Tags

Type your tag names separated by a space and hit enter

Metabolic Acidosis of CKD: An Update.
Am J Kidney Dis. 2016 Feb; 67(2):307-17.AJ

Abstract

The kidney has the principal role in the maintenance of acid-base balance. Therefore, a decrease in renal ammonium excretion and a positive acid balance often leading to a reduction in serum bicarbonate concentration are observed in the course of chronic kidney disease (CKD). The decrease in serum bicarbonate concentration is usually absent until glomerular filtration rate decreases to <20 to 25mL/min/1.73 m(2), although it can develop with lesser degrees of decreased kidney function. Non-anion gap acidosis, high-anion gap acidosis, or both can be found at all stages of CKD. The acidosis can be associated with muscle wasting, bone disease, hypoalbuminemia, inflammation, progression of CKD, and increased mortality. Administration of base may decrease muscle wasting, improve bone disease, and slow the progression of CKD. Base is suggested when serum bicarbonate concentration is <22 mEq/L, but the target serum bicarbonate concentration is unclear. Evidence that increments in serum bicarbonate concentration > 24 mEq/L might be associated with worsening of cardiovascular disease adds complexity to treatment decisions. Further study of the mechanisms through which metabolic acidosis contributes to the progression of CKD, as well as the pathways involved in mediating the benefits and complications of base therapy, is warranted.

Authors+Show Affiliations

Medical and Research Services, VHAGLA Healthcare System, UCLA Membrane Biology Laboratory, Los Angeles, CA; Division of Nephrology, VHAGLA Healthcare System and David Geffen School of Medicine, Los Angeles, CA. Electronic address: jkraut@ucla.edu.Department of Medicine, Division of Nephrology, St. Elizabeth's Medical Center, Boston, MA; Department of Medicine, Tufts University School of Medicine, Boston, MA. Electronic address: nicolaos.madias@steward.org.

Pub Type(s)

Journal Article
Research Support, U.S. Gov't, Non-P.H.S.
Review

Language

eng

PubMed ID

26477665

Citation

Kraut, Jeffrey A., and Nicolaos E. Madias. "Metabolic Acidosis of CKD: an Update." American Journal of Kidney Diseases : the Official Journal of the National Kidney Foundation, vol. 67, no. 2, 2016, pp. 307-17.
Kraut JA, Madias NE. Metabolic Acidosis of CKD: An Update. Am J Kidney Dis. 2016;67(2):307-17.
Kraut, J. A., & Madias, N. E. (2016). Metabolic Acidosis of CKD: An Update. American Journal of Kidney Diseases : the Official Journal of the National Kidney Foundation, 67(2), 307-17. https://doi.org/10.1053/j.ajkd.2015.08.028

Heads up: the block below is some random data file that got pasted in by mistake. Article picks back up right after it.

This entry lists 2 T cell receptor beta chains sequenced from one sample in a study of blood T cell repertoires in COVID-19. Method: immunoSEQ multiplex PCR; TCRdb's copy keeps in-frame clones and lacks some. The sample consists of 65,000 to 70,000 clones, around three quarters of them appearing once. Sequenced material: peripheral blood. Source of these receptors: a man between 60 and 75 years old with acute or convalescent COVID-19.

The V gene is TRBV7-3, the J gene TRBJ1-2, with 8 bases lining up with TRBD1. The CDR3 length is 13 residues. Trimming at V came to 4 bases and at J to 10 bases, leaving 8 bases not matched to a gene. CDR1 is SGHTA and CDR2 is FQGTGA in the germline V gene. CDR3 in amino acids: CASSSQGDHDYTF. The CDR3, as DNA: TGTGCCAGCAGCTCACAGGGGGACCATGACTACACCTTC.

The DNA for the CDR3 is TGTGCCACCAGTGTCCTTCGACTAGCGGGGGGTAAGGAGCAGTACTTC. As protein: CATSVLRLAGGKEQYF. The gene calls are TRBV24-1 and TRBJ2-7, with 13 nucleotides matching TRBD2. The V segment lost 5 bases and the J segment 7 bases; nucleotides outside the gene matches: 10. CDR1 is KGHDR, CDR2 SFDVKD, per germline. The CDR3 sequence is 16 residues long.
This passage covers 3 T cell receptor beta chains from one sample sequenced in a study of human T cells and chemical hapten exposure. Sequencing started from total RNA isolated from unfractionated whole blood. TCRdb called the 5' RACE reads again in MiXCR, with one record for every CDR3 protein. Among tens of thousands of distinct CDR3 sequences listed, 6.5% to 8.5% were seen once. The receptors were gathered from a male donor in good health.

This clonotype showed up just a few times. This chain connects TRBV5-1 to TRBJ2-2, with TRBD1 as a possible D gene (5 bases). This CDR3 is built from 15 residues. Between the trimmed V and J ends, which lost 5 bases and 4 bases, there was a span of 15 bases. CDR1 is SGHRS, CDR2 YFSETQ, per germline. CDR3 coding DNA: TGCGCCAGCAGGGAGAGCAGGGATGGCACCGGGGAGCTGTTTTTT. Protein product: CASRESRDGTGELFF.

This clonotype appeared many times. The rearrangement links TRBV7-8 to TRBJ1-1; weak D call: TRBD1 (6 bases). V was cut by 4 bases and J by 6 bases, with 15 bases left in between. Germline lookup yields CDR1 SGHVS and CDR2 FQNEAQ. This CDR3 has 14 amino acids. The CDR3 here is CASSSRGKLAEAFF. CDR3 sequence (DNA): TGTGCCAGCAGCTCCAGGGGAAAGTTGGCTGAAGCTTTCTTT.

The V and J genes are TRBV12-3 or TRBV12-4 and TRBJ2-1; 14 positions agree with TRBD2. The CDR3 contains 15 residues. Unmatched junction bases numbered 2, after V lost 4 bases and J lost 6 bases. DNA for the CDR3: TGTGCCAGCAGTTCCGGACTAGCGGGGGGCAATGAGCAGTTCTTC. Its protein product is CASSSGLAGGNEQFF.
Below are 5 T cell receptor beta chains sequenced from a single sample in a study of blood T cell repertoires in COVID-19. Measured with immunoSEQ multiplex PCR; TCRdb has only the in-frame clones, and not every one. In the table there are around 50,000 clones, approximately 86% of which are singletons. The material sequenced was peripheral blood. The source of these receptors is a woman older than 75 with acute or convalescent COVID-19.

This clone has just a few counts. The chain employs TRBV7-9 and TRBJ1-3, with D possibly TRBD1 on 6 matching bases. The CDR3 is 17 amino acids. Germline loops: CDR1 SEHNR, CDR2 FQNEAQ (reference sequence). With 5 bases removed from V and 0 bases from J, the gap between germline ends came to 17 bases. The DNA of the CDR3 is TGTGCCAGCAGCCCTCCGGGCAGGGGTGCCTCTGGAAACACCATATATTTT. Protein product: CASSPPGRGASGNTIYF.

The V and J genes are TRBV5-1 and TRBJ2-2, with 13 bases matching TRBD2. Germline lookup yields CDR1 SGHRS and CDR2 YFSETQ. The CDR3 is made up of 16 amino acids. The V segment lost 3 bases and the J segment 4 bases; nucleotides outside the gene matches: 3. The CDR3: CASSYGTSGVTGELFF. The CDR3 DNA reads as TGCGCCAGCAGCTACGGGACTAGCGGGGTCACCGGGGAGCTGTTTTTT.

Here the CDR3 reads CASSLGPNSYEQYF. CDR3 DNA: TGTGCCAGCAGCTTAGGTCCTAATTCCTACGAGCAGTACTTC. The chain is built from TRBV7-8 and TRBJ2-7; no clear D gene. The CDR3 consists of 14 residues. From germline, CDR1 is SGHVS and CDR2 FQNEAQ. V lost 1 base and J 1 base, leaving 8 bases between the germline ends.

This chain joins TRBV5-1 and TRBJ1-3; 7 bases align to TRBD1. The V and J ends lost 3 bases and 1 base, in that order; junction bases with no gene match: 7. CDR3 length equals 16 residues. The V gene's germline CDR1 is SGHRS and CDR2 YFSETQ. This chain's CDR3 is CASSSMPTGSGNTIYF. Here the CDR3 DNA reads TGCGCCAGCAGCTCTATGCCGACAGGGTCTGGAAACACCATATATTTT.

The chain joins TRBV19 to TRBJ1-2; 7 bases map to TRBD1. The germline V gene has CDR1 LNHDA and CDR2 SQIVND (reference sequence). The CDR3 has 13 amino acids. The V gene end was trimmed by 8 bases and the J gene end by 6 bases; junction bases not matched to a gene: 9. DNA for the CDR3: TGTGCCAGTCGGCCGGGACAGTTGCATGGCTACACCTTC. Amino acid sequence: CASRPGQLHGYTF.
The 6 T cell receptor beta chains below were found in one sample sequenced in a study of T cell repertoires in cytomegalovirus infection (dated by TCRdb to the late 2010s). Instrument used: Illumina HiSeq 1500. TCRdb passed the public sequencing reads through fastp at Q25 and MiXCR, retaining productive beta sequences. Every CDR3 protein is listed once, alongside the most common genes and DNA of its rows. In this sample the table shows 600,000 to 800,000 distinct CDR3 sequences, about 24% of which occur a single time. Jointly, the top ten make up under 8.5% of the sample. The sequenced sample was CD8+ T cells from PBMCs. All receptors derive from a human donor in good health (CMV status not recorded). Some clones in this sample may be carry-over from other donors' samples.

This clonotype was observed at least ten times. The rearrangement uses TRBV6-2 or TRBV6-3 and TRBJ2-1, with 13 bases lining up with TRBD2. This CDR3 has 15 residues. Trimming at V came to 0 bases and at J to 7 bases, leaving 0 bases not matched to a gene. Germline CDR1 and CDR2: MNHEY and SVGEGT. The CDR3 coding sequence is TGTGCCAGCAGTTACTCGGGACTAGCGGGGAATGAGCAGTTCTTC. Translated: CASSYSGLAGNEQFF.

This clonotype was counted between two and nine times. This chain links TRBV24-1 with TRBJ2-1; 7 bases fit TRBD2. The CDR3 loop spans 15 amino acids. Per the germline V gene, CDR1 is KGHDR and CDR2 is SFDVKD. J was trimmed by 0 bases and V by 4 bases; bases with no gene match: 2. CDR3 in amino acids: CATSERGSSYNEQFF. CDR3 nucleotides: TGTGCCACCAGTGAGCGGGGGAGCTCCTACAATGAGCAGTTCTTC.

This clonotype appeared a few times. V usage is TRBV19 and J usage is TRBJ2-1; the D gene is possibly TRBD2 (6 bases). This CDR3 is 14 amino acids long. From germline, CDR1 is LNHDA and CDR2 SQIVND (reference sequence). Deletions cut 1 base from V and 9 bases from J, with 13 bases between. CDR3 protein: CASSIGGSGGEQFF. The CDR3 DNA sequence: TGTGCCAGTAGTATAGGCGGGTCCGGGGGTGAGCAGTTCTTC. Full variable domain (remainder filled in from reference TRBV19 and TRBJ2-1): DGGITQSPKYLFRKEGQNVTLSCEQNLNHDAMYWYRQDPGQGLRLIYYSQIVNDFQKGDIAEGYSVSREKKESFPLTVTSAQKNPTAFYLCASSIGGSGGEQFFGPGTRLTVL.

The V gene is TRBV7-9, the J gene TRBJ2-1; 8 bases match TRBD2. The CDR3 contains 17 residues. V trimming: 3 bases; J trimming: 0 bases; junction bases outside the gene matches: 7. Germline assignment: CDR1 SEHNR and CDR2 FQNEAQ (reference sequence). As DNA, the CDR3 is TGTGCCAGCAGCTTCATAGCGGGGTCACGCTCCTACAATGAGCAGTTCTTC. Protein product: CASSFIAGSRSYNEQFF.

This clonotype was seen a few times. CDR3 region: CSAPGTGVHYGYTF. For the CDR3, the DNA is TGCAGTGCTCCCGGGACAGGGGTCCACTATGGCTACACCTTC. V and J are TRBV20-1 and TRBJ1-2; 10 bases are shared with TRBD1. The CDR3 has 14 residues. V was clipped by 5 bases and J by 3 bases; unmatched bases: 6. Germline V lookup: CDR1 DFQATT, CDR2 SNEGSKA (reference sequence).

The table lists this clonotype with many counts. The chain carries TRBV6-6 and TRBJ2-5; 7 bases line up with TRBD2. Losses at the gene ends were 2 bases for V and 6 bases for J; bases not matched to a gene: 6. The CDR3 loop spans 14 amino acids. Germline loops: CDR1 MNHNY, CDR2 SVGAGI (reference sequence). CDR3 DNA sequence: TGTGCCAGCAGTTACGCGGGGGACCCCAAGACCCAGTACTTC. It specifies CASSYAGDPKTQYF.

Kraut JA, Madias NE. Metabolic Acidosis of CKD: an Update. Am J Kidney Dis. 2016;67(2):307-17. PubMed PMID: 26477665.
* Article titles in AMA citation format should be in sentence-case
TY - JOUR T1 - Metabolic Acidosis of CKD: An Update. AU - Kraut,Jeffrey A, AU - Madias,Nicolaos E, Y1 - 2015/10/23/ PY - 2015/03/13/received PY - 2015/08/01/accepted PY - 2015/10/20/entrez PY - 2015/10/20/pubmed PY - 2016/5/27/medline KW - Metabolic acidosis KW - acid-base balance KW - base therapy KW - chronic kidney disease (CKD) KW - hypobicarbonatemia KW - positive acid balance KW - renal disease progression KW - review KW - serum bicarbonate SP - 307 EP - 17 JF - American journal of kidney diseases : the official journal of the National Kidney Foundation JO - Am J Kidney Dis VL - 67 IS - 2 N2 - The kidney has the principal role in the maintenance of acid-base balance. Therefore, a decrease in renal ammonium excretion and a positive acid balance often leading to a reduction in serum bicarbonate concentration are observed in the course of chronic kidney disease (CKD). The decrease in serum bicarbonate concentration is usually absent until glomerular filtration rate decreases to <20 to 25mL/min/1.73 m(2), although it can develop with lesser degrees of decreased kidney function. Non-anion gap acidosis, high-anion gap acidosis, or both can be found at all stages of CKD. The acidosis can be associated with muscle wasting, bone disease, hypoalbuminemia, inflammation, progression of CKD, and increased mortality. Administration of base may decrease muscle wasting, improve bone disease, and slow the progression of CKD. Base is suggested when serum bicarbonate concentration is <22 mEq/L, but the target serum bicarbonate concentration is unclear. Evidence that increments in serum bicarbonate concentration > 24 mEq/L might be associated with worsening of cardiovascular disease adds complexity to treatment decisions. Further study of the mechanisms through which metabolic acidosis contributes to the progression of CKD, as well as the pathways involved in mediating the benefits and complications of base therapy, is warranted. SN - 1523-6838 UR - https://www.unboundmedicine.com/medline/citation/26477665/Metabolic_Acidosis_of_CKD:_An_Update_ L2 - https://linkinghub.elsevier.com/retrieve/pii/S0272-6386(15)01211-1 DB - PRIME DP - Unbound Medicine ER -